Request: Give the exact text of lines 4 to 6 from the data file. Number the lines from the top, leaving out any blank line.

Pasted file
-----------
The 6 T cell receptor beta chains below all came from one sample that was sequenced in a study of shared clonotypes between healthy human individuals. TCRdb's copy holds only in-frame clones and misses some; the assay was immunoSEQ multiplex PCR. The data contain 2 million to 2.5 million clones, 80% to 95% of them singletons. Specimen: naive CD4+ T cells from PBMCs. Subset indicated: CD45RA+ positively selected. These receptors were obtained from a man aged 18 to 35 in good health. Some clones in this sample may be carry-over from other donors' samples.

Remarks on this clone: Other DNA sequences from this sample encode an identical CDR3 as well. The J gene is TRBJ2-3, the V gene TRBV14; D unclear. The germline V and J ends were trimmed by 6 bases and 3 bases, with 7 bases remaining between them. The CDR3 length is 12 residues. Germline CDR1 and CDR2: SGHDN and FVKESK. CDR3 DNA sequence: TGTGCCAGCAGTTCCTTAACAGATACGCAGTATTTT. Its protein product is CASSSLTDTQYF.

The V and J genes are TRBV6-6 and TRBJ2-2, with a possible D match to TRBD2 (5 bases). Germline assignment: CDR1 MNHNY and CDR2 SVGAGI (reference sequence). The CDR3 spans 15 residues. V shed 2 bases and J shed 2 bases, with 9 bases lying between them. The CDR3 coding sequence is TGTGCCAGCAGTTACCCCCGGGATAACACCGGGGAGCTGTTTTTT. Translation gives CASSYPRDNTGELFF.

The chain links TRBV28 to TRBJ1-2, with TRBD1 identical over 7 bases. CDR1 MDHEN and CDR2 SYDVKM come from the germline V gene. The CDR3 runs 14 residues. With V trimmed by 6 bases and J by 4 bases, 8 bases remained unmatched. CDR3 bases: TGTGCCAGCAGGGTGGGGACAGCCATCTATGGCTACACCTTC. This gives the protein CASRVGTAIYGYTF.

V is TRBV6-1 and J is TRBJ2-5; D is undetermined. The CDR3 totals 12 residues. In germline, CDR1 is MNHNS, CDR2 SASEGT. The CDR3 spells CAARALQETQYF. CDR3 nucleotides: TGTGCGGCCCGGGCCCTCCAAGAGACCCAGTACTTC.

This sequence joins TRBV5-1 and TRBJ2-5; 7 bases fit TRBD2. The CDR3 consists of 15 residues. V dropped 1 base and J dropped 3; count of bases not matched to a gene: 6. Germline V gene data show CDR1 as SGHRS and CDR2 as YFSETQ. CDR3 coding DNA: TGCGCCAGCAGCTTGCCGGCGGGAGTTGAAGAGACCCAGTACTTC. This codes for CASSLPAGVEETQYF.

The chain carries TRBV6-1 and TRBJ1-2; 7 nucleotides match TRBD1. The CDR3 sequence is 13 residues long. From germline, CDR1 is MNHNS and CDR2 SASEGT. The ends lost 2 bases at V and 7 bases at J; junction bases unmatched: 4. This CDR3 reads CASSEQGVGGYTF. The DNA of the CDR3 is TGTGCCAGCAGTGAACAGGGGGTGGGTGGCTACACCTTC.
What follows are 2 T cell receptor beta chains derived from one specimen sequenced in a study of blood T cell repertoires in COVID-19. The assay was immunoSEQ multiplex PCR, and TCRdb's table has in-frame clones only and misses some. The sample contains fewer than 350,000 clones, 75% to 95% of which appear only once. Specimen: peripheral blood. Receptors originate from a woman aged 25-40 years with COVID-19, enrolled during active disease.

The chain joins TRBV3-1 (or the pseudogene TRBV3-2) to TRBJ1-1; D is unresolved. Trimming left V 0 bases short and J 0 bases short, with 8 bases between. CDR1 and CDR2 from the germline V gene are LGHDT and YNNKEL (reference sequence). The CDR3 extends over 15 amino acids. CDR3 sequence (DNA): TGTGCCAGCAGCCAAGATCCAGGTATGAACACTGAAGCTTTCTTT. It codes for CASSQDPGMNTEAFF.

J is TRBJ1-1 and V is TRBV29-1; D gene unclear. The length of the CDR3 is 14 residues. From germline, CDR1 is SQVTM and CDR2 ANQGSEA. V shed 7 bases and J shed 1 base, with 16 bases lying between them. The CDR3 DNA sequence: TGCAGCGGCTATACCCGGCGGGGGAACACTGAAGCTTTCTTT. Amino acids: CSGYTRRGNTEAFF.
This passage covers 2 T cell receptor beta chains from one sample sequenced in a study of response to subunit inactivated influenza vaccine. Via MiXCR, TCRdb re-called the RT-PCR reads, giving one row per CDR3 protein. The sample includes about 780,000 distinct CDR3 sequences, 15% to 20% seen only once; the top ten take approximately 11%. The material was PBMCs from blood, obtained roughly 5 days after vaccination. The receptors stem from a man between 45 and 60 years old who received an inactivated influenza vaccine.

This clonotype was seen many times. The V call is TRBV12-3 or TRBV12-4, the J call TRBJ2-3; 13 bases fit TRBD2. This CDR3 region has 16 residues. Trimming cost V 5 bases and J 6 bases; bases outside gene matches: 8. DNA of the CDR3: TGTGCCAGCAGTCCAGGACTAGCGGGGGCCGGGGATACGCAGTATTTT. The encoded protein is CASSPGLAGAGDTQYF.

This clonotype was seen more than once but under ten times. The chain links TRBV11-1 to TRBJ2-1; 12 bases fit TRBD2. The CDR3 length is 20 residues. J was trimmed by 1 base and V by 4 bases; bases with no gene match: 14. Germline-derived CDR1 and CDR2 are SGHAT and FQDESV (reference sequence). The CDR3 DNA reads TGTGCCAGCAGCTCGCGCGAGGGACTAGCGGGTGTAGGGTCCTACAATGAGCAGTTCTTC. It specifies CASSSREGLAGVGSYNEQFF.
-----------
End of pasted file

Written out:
The chain links TRBV28 to TRBJ1-2, with TRBD1 identical over 7 bases. CDR1 MDHEN and CDR2 SYDVKM come from the germline V gene. The CDR3 runs 14 residues. With V trimmed by 6 bases and J by 4 bases, 8 bases remained unmatched. CDR3 bases: TGTGCCAGCAGGGTGGGGACAGCCATCTATGGCTACACCTTC. This gives the protein CASRVGTAIYGYTF.

V is TRBV6-1 and J is TRBJ2-5; D is undetermined. The CDR3 totals 12 residues. In germline, CDR1 is MNHNS, CDR2 SASEGT. The CDR3 spells CAARALQETQYF. CDR3 nucleotides: TGTGCGGCCCGGGCCCTCCAAGAGACCCAGTACTTC.

This sequence joins TRBV5-1 and TRBJ2-5; 7 bases fit TRBD2. The CDR3 consists of 15 residues. V dropped 1 base and J dropped 3; count of bases not matched to a gene: 6. Germline V gene data show CDR1 as SGHRS and CDR2 as YFSETQ. CDR3 coding DNA: TGCGCCAGCAGCTTGCCGGCGGGAGTTGAAGAGACCCAGTACTTC. This codes for CASSLPAGVEETQYF.